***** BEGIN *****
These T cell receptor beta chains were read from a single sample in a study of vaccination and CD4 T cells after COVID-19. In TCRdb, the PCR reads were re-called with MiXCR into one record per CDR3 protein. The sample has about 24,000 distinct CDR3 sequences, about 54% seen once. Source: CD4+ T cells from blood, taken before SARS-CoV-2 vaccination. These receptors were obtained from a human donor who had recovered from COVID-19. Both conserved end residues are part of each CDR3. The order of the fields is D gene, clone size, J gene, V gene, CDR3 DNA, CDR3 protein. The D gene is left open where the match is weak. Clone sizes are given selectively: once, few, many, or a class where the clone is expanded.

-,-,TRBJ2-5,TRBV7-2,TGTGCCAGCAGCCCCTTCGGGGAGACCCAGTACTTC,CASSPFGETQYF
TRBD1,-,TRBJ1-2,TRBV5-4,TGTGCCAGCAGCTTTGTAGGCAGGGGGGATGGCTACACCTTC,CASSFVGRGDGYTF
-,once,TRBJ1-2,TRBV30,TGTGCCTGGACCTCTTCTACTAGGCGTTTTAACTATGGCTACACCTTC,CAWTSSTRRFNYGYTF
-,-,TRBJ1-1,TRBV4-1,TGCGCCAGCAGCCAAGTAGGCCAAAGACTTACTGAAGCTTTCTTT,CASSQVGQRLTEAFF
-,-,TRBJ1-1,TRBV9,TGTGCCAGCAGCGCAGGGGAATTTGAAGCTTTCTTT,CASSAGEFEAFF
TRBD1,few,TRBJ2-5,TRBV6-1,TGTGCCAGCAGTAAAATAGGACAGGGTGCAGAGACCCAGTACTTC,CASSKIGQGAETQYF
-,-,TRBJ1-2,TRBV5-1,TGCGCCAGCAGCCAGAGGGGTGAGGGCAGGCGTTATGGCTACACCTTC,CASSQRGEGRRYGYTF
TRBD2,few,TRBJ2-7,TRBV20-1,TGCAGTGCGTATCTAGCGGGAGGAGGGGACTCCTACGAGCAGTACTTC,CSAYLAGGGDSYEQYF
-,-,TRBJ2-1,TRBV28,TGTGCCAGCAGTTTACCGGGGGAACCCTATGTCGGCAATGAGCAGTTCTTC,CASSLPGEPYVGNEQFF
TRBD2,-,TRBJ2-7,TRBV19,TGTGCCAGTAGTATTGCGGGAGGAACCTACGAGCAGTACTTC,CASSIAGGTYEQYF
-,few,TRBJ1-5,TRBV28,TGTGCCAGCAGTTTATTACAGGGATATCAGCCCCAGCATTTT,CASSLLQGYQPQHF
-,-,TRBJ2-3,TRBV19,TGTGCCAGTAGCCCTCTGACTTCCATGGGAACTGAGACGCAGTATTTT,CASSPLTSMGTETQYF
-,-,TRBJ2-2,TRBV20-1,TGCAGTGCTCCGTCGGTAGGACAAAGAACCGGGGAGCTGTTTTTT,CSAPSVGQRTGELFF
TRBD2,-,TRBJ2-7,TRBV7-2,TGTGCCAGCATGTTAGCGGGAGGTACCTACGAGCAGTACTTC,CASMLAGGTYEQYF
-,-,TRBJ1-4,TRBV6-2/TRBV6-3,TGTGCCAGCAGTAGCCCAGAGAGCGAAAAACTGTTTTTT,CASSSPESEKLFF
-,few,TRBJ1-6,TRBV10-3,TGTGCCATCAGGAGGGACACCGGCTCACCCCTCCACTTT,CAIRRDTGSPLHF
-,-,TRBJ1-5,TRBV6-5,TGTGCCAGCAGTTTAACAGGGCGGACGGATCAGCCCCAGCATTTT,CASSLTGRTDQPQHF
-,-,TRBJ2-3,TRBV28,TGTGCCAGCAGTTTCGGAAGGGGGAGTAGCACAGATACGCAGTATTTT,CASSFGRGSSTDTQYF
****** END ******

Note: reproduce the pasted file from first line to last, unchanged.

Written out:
These T cell receptor beta chains were read from a single sample in a study of vaccination and CD4 T cells after COVID-19. In TCRdb, the PCR reads were re-called with MiXCR into one record per CDR3 protein. The sample has about 24,000 distinct CDR3 sequences, about 54% seen once. Source: CD4+ T cells from blood, taken before SARS-CoV-2 vaccination. These receptors were obtained from a human donor who had recovered from COVID-19. Both conserved end residues are part of each CDR3. The order of the fields is D gene, clone size, J gene, V gene, CDR3 DNA, CDR3 protein. The D gene is left open where the match is weak. Clone sizes are given selectively: once, few, many, or a class where the clone is expanded.

-,-,TRBJ2-5,TRBV7-2,TGTGCCAGCAGCCCCTTCGGGGAGACCCAGTACTTC,CASSPFGETQYF
TRBD1,-,TRBJ1-2,TRBV5-4,TGTGCCAGCAGCTTTGTAGGCAGGGGGGATGGCTACACCTTC,CASSFVGRGDGYTF
-,once,TRBJ1-2,TRBV30,TGTGCCTGGACCTCTTCTACTAGGCGTTTTAACTATGGCTACACCTTC,CAWTSSTRRFNYGYTF
-,-,TRBJ1-1,TRBV4-1,TGCGCCAGCAGCCAAGTAGGCCAAAGACTTACTGAAGCTTTCTTT,CASSQVGQRLTEAFF
-,-,TRBJ1-1,TRBV9,TGTGCCAGCAGCGCAGGGGAATTTGAAGCTTTCTTT,CASSAGEFEAFF
TRBD1,few,TRBJ2-5,TRBV6-1,TGTGCCAGCAGTAAAATAGGACAGGGTGCAGAGACCCAGTACTTC,CASSKIGQGAETQYF
-,-,TRBJ1-2,TRBV5-1,TGCGCCAGCAGCCAGAGGGGTGAGGGCAGGCGTTATGGCTACACCTTC,CASSQRGEGRRYGYTF
TRBD2,few,TRBJ2-7,TRBV20-1,TGCAGTGCGTATCTAGCGGGAGGAGGGGACTCCTACGAGCAGTACTTC,CSAYLAGGGDSYEQYF
-,-,TRBJ2-1,TRBV28,TGTGCCAGCAGTTTACCGGGGGAACCCTATGTCGGCAATGAGCAGTTCTTC,CASSLPGEPYVGNEQFF
TRBD2,-,TRBJ2-7,TRBV19,TGTGCCAGTAGTATTGCGGGAGGAACCTACGAGCAGTACTTC,CASSIAGGTYEQYF
-,few,TRBJ1-5,TRBV28,TGTGCCAGCAGTTTATTACAGGGATATCAGCCCCAGCATTTT,CASSLLQGYQPQHF
-,-,TRBJ2-3,TRBV19,TGTGCCAGTAGCCCTCTGACTTCCATGGGAACTGAGACGCAGTATTTT,CASSPLTSMGTETQYF
-,-,TRBJ2-2,TRBV20-1,TGCAGTGCTCCGTCGGTAGGACAAAGAACCGGGGAGCTGTTTTTT,CSAPSVGQRTGELFF
TRBD2,-,TRBJ2-7,TRBV7-2,TGTGCCAGCATGTTAGCGGGAGGTACCTACGAGCAGTACTTC,CASMLAGGTYEQYF
-,-,TRBJ1-4,TRBV6-2/TRBV6-3,TGTGCCAGCAGTAGCCCAGAGAGCGAAAAACTGTTTTTT,CASSSPESEKLFF
-,few,TRBJ1-6,TRBV10-3,TGTGCCATCAGGAGGGACACCGGCTCACCCCTCCACTTT,CAIRRDTGSPLHF
-,-,TRBJ1-5,TRBV6-5,TGTGCCAGCAGTTTAACAGGGCGGACGGATCAGCCCCAGCATTTT,CASSLTGRTDQPQHF
-,-,TRBJ2-3,TRBV28,TGTGCCAGCAGTTTCGGAAGGGGGAGTAGCACAGATACGCAGTATTTT,CASSFGRGSSTDTQYF